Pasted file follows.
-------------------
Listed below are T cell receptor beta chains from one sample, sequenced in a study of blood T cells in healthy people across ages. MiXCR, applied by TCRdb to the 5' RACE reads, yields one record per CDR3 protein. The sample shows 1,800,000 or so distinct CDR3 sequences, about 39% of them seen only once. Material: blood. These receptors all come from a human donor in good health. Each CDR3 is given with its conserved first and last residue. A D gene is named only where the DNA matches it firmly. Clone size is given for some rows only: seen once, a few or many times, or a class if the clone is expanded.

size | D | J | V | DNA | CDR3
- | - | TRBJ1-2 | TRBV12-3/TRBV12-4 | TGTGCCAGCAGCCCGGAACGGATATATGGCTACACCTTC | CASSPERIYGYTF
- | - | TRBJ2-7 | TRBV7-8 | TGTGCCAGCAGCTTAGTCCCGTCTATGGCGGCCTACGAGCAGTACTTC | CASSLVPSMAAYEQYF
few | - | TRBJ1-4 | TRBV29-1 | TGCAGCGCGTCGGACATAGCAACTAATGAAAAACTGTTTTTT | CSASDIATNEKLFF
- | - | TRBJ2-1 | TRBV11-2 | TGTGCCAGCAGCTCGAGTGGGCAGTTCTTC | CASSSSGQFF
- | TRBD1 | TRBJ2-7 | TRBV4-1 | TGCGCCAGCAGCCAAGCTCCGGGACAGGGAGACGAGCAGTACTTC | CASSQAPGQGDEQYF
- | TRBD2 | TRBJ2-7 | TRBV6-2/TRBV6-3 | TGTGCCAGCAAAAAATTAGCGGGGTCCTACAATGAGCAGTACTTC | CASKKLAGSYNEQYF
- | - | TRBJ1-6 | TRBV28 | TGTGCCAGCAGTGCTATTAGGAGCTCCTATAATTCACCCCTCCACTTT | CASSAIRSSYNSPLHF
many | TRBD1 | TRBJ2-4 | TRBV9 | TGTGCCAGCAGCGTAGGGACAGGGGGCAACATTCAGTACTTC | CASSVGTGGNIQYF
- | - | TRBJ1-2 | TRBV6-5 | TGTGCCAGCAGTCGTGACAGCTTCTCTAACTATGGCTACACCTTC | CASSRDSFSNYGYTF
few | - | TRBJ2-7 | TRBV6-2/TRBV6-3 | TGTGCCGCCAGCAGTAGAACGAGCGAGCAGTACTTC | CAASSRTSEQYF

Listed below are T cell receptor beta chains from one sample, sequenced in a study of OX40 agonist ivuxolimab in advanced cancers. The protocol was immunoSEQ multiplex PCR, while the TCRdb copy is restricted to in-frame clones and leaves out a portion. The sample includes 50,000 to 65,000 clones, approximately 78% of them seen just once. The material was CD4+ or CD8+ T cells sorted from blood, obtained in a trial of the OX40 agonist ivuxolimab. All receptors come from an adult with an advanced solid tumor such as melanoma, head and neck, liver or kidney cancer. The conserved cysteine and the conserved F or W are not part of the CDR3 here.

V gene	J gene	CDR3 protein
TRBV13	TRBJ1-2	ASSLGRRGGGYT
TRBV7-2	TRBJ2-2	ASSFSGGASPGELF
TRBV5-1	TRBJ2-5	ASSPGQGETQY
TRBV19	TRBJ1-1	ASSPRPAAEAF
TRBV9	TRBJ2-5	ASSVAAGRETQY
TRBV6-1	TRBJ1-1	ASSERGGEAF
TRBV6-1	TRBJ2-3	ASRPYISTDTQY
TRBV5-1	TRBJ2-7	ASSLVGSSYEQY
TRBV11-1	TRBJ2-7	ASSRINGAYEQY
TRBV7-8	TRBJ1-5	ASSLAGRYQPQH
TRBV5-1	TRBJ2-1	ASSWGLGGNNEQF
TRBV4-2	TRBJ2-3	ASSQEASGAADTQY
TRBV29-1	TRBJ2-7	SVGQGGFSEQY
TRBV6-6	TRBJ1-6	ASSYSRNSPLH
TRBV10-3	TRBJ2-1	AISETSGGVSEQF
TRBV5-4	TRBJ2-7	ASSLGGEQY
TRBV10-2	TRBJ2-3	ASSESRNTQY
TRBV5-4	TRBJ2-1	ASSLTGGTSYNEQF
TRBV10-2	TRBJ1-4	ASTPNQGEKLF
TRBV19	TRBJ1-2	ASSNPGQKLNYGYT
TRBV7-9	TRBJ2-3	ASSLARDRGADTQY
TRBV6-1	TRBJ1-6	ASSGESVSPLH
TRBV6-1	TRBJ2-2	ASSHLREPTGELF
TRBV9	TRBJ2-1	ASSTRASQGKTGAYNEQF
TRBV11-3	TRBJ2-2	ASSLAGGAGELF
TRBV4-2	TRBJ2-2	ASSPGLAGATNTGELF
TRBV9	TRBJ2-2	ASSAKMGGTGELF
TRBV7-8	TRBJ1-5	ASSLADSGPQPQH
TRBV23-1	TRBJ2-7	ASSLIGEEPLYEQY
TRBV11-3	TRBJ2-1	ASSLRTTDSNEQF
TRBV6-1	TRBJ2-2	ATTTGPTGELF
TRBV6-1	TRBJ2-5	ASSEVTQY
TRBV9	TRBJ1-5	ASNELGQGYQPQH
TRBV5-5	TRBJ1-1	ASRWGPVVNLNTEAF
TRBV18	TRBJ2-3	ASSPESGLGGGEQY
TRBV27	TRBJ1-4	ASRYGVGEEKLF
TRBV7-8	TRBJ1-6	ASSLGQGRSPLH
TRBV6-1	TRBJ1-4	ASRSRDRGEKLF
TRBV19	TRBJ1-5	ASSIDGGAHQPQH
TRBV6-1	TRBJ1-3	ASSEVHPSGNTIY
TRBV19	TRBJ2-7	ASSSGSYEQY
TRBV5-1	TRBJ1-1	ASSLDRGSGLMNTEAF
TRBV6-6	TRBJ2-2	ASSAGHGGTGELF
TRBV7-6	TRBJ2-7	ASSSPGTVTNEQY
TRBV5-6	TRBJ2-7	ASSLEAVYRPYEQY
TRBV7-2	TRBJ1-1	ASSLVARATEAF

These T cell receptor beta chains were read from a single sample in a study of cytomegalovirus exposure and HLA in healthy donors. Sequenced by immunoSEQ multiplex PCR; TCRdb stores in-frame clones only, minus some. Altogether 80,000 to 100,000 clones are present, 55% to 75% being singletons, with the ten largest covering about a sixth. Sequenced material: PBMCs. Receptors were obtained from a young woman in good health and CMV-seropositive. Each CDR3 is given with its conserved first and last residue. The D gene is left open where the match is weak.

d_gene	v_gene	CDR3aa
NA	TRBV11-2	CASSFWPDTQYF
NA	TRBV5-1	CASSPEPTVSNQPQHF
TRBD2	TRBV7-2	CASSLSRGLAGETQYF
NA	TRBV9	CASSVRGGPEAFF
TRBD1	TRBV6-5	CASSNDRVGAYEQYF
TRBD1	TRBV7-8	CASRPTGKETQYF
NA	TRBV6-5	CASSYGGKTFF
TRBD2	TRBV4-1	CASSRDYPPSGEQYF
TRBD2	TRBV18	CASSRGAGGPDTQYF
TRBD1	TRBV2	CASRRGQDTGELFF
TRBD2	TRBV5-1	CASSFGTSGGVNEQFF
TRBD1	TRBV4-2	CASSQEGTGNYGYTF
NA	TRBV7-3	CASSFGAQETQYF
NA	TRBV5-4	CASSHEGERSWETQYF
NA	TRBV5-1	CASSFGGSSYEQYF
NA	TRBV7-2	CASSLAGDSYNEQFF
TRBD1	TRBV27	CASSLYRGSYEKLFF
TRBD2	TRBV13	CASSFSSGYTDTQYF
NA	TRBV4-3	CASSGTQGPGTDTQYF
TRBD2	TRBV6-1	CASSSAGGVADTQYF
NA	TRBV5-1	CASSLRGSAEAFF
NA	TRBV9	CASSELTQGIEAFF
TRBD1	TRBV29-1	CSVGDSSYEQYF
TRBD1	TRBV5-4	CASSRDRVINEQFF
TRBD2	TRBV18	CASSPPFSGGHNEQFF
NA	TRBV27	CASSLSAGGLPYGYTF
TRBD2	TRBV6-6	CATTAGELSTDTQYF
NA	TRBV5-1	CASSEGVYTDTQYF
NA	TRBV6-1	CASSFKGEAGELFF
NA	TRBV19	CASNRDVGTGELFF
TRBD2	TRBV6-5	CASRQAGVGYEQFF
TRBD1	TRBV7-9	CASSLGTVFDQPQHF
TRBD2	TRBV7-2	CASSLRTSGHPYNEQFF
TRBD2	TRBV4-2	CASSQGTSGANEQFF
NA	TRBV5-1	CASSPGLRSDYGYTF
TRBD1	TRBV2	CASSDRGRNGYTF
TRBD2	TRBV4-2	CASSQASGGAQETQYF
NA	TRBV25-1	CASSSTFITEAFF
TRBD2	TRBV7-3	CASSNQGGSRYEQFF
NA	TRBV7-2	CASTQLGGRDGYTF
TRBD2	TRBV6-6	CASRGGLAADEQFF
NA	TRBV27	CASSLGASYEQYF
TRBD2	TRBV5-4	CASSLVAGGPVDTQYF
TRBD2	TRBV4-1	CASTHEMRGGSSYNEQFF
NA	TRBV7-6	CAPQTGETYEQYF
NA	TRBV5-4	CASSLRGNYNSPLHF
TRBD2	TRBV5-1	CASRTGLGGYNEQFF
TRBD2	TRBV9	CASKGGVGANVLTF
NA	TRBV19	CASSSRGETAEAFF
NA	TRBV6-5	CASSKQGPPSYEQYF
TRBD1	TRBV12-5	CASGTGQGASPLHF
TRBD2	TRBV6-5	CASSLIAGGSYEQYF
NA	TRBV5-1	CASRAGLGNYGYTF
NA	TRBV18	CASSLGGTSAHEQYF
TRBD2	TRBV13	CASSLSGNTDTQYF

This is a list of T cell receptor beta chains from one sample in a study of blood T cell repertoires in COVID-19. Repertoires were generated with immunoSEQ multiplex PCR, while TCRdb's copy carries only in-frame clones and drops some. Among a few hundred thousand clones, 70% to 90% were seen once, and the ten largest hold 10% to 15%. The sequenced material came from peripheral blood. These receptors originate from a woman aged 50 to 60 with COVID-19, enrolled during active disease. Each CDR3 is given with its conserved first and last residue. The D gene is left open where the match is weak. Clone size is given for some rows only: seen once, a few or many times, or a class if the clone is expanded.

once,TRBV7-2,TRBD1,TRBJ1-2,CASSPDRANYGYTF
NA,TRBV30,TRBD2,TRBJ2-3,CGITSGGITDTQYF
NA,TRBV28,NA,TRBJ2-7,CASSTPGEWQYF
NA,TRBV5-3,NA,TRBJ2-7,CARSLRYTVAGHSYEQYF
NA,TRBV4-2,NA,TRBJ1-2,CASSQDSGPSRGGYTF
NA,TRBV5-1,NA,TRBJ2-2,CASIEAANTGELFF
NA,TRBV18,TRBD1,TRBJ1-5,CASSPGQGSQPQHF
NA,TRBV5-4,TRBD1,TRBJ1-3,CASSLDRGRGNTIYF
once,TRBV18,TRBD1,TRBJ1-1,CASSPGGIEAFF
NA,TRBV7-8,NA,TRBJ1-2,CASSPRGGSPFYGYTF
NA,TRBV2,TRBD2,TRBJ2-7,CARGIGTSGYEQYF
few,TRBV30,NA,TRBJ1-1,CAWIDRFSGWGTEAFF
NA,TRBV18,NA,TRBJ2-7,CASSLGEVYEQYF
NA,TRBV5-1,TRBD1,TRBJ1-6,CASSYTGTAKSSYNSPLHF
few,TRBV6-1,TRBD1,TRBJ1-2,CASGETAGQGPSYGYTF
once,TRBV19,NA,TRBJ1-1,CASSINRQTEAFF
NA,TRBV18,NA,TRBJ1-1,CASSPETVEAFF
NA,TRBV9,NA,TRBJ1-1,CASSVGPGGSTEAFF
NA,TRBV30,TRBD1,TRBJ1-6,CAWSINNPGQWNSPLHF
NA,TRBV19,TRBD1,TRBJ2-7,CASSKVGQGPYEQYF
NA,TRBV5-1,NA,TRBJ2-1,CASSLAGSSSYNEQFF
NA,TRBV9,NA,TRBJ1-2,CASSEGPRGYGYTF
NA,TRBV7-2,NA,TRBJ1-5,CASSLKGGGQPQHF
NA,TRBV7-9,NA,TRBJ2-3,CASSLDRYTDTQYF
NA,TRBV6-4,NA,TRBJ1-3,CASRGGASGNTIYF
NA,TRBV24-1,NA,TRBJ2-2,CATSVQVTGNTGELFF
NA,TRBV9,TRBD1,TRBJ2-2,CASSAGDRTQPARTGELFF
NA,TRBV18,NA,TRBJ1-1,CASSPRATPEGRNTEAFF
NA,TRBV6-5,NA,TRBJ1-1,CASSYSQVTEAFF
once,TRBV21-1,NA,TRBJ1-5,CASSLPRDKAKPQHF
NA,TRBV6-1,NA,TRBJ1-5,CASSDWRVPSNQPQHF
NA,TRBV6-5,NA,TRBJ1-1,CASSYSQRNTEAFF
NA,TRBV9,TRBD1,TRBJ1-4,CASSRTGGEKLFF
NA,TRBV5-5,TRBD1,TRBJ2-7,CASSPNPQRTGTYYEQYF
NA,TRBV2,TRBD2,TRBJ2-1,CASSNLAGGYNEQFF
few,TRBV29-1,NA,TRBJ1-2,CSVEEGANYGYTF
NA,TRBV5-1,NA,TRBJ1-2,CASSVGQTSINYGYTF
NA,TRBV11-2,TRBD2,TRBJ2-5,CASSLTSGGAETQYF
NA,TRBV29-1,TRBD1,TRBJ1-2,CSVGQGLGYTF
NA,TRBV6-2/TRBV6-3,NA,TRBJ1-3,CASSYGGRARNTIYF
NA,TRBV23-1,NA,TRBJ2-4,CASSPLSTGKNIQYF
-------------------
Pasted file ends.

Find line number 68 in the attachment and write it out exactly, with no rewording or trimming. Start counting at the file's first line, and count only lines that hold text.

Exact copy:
TRBD1	TRBV7-8	CASRPTGKETQYF